Casting Distances: Every Caveman Needs a Chance to Beat His Chest

And at the beginning of the thread people were criticizing my clever title. They have every right too, but I think now everyone can see I wasn't too far off. Where's the gloating emoticon? :eek: that'll do. Please nobody pop my balloon. Pretty please?:D haha tight lines all.


Trout have no politics
I don't think Coach was meaning to step on anybody's toes. I think he was just stating that you can be content with where you are at or you can strive to be better, and there are definite advantages to being better. What is wrong with trying to improve?


Da Mailman! Making sure you get yours!
I don't pretend to be a log distance caster, in fact, the main reason I initially started with the spey rod was to throw a longer line. And I am not pretending to be good at that either.

But on Sunday, I had my new Rio Gold on my 5 weight, and threw out the whole head without effort, and it measures out at 14.3m (or 47 feet.) It seemed that I had to do that because it s color coded and I figured I should at least get to the color change. Didn't catch any fish at that distance. The biggest fish I caught was with a stellar presentation - I was walking upstream dragging my EHC when a 15 inch cutthroat just nailed that thing....... I think my best presentation is called trolling....

I ain't no log distance caster myself!!

Richard E

Active Member
"But to say you don't need to work on distance casting is simply saying that you will always be content with being an incomplete angler,"
Dude, you ain't getting it or just feeling contentious. :beathead: Coach, to me, is just paraphrasing the old military recruiting line "Be all that you can be".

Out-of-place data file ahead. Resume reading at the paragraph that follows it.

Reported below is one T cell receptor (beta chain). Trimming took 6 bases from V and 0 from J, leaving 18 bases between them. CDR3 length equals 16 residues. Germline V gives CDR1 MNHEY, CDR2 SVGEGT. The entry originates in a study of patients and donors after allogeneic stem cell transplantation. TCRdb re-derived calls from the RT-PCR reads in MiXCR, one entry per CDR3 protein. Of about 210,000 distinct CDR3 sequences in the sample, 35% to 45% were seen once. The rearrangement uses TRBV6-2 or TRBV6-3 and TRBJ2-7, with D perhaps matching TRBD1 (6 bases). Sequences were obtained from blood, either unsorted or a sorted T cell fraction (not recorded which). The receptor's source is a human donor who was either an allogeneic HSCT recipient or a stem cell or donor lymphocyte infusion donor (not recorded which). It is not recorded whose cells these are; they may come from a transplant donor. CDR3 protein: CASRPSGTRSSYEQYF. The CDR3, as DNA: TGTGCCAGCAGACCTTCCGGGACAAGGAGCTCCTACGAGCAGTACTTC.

Chad, I know that you try to better yourself and improve at least one of your fly fishing skills. For example, you post pictures about your tying frequently in your gallery as your tying prowess progresses. You're trying to improve all the time, and you are.

It should be no different with casting.

Casting is a major component of fly fishing. Casting proficiently is about line control. As Lefty Kreh notes "The line goes in the direction you speed up and stop your rod tip." The more effectively and efficiently you deliver the line and fly to the fish, the more it increases your chances of hooking up. Not only the physical aspect of delivery, but the boost to your confidence that your casting is becoming less of a factor when handling challenging conditions. As I noted earlier, learning to cast for distance (or attempting to learn) will teach a person about many nuances of the cast and will help them become a better caster and fisherperson.

I'm with Coach; try to improve yourself, and 'be all that you can be'. Fly fishing or any endeavor.
First off... Newbie here! Just started.... 30 years ago I got to try it FF'ing with my buddies fathers rig.... A Brit and I quickly popped off 3 fly's... I could see the anger building "Some little Punk American kid is ruining my fly gear" was brewing as the steam built coming from his ears.

However as for recent casting experience... do back casts count? Seems that I cast further back than forward... As I seem to have to hike an awful long way to get a fly un stuck from, Trees, bushes, long grass, logs (whether submerged or floating).

As for forward... well.... I find that drifting the fly from up to downstream gives me a greater working area of the stream... so how do I measure that???

In reality, the rare cast might get me 20' anything more would include the length of line piled up at the point of impact with the water......

Cheers to all


Be the guide...
Richard, I get the point. If you look at the specific quote james and I commented on, you'll see the context of what we were trying to say.

I have nothing against trying to improve.

We should all strive to get better. But not necessarily at distance casting. There are guys that simply never fish big water. Nothing wrong with that self imposed 'limitation' if that is how they enjoy the sport. To look down your nose at them as being "an incomplete angle" smells of ignorant arrogance... Kinda like the swinging vs nymphing arguements. Or dry vs wet.